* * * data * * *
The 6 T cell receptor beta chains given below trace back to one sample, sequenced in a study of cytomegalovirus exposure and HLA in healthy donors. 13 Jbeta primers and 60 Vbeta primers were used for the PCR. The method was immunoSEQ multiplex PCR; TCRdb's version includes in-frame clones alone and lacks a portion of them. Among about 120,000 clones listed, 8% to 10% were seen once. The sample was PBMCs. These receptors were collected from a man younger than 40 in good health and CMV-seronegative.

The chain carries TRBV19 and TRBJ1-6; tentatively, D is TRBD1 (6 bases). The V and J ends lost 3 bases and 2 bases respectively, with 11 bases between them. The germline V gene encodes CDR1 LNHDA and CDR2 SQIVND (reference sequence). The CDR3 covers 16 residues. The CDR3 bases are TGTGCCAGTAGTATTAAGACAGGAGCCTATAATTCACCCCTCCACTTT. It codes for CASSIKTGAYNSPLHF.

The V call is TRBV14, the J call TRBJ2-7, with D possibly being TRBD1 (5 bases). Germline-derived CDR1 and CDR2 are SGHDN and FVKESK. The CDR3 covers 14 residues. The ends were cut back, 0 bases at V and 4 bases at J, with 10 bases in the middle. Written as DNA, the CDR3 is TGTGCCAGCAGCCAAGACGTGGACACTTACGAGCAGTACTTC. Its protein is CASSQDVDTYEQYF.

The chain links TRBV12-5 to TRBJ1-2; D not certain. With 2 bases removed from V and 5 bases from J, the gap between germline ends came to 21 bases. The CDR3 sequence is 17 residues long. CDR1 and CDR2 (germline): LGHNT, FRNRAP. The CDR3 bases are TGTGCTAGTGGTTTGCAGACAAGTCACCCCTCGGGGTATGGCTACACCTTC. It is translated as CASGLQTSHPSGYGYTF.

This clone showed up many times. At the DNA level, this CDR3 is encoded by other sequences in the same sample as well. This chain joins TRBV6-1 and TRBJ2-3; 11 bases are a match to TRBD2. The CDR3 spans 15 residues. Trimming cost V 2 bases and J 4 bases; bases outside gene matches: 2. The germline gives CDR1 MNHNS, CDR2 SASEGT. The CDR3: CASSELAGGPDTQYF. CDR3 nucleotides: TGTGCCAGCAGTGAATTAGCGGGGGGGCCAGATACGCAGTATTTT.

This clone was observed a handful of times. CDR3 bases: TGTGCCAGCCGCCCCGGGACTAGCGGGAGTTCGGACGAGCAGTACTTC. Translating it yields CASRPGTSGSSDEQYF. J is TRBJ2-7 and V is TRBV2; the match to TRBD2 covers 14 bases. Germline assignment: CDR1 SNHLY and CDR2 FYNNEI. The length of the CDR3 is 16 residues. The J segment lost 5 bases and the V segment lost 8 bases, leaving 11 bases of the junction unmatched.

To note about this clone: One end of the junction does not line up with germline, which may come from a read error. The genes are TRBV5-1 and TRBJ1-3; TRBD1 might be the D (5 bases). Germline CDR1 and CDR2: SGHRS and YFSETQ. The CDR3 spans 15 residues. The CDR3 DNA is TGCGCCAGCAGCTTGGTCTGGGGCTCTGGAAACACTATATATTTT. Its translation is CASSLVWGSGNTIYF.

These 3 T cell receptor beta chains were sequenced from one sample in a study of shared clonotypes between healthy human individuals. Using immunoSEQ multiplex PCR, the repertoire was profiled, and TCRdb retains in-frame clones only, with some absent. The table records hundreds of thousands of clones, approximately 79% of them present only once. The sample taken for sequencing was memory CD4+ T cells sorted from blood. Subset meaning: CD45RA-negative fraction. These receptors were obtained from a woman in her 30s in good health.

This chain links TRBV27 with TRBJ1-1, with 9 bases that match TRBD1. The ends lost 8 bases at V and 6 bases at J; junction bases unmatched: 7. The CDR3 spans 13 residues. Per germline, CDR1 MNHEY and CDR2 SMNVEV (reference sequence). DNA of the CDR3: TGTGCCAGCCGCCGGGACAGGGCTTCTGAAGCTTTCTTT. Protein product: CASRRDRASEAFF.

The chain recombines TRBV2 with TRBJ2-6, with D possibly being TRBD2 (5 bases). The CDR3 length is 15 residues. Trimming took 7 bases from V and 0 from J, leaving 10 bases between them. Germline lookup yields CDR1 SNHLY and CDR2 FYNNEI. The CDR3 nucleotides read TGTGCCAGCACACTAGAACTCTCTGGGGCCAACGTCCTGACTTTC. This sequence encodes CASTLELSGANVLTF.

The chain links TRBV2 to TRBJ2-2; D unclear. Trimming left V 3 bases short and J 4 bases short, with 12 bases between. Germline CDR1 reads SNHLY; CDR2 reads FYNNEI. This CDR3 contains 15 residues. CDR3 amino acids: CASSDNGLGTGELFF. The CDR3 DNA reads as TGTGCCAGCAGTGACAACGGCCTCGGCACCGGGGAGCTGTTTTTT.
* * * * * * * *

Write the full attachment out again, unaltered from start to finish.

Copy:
The 6 T cell receptor beta chains given below trace back to one sample, sequenced in a study of cytomegalovirus exposure and HLA in healthy donors. 13 Jbeta primers and 60 Vbeta primers were used for the PCR. The method was immunoSEQ multiplex PCR; TCRdb's version includes in-frame clones alone and lacks a portion of them. Among about 120,000 clones listed, 8% to 10% were seen once. The sample was PBMCs. These receptors were collected from a man younger than 40 in good health and CMV-seronegative.

The chain carries TRBV19 and TRBJ1-6; tentatively, D is TRBD1 (6 bases). The V and J ends lost 3 bases and 2 bases respectively, with 11 bases between them. The germline V gene encodes CDR1 LNHDA and CDR2 SQIVND (reference sequence). The CDR3 covers 16 residues. The CDR3 bases are TGTGCCAGTAGTATTAAGACAGGAGCCTATAATTCACCCCTCCACTTT. It codes for CASSIKTGAYNSPLHF.

The V call is TRBV14, the J call TRBJ2-7, with D possibly being TRBD1 (5 bases). Germline-derived CDR1 and CDR2 are SGHDN and FVKESK. The CDR3 covers 14 residues. The ends were cut back, 0 bases at V and 4 bases at J, with 10 bases in the middle. Written as DNA, the CDR3 is TGTGCCAGCAGCCAAGACGTGGACACTTACGAGCAGTACTTC. Its protein is CASSQDVDTYEQYF.

The chain links TRBV12-5 to TRBJ1-2; D not certain. With 2 bases removed from V and 5 bases from J, the gap between germline ends came to 21 bases. The CDR3 sequence is 17 residues long. CDR1 and CDR2 (germline): LGHNT, FRNRAP. The CDR3 bases are TGTGCTAGTGGTTTGCAGACAAGTCACCCCTCGGGGTATGGCTACACCTTC. It is translated as CASGLQTSHPSGYGYTF.

This clone showed up many times. At the DNA level, this CDR3 is encoded by other sequences in the same sample as well. This chain joins TRBV6-1 and TRBJ2-3; 11 bases are a match to TRBD2. The CDR3 spans 15 residues. Trimming cost V 2 bases and J 4 bases; bases outside gene matches: 2. The germline gives CDR1 MNHNS, CDR2 SASEGT. The CDR3: CASSELAGGPDTQYF. CDR3 nucleotides: TGTGCCAGCAGTGAATTAGCGGGGGGGCCAGATACGCAGTATTTT.

This clone was observed a handful of times. CDR3 bases: TGTGCCAGCCGCCCCGGGACTAGCGGGAGTTCGGACGAGCAGTACTTC. Translating it yields CASRPGTSGSSDEQYF. J is TRBJ2-7 and V is TRBV2; the match to TRBD2 covers 14 bases. Germline assignment: CDR1 SNHLY and CDR2 FYNNEI. The length of the CDR3 is 16 residues. The J segment lost 5 bases and the V segment lost 8 bases, leaving 11 bases of the junction unmatched.

To note about this clone: One end of the junction does not line up with germline, which may come from a read error. The genes are TRBV5-1 and TRBJ1-3; TRBD1 might be the D (5 bases). Germline CDR1 and CDR2: SGHRS and YFSETQ. The CDR3 spans 15 residues. The CDR3 DNA is TGCGCCAGCAGCTTGGTCTGGGGCTCTGGAAACACTATATATTTT. Its translation is CASSLVWGSGNTIYF.

These 3 T cell receptor beta chains were sequenced from one sample in a study of shared clonotypes between healthy human individuals. Using immunoSEQ multiplex PCR, the repertoire was profiled, and TCRdb retains in-frame clones only, with some absent. The table records hundreds of thousands of clones, approximately 79% of them present only once. The sample taken for sequencing was memory CD4+ T cells sorted from blood. Subset meaning: CD45RA-negative fraction. These receptors were obtained from a woman in her 30s in good health.

This chain links TRBV27 with TRBJ1-1, with 9 bases that match TRBD1. The ends lost 8 bases at V and 6 bases at J; junction bases unmatched: 7. The CDR3 spans 13 residues. Per germline, CDR1 MNHEY and CDR2 SMNVEV (reference sequence). DNA of the CDR3: TGTGCCAGCCGCCGGGACAGGGCTTCTGAAGCTTTCTTT. Protein product: CASRRDRASEAFF.

The chain recombines TRBV2 with TRBJ2-6, with D possibly being TRBD2 (5 bases). The CDR3 length is 15 residues. Trimming took 7 bases from V and 0 from J, leaving 10 bases between them. Germline lookup yields CDR1 SNHLY and CDR2 FYNNEI. The CDR3 nucleotides read TGTGCCAGCACACTAGAACTCTCTGGGGCCAACGTCCTGACTTTC. This sequence encodes CASTLELSGANVLTF.

The chain links TRBV2 to TRBJ2-2; D unclear. Trimming left V 3 bases short and J 4 bases short, with 12 bases between. Germline CDR1 reads SNHLY; CDR2 reads FYNNEI. This CDR3 contains 15 residues. CDR3 amino acids: CASSDNGLGTGELFF. The CDR3 DNA reads as TGTGCCAGCAGTGACAACGGCCTCGGCACCGGGGAGCTGTTTTTT.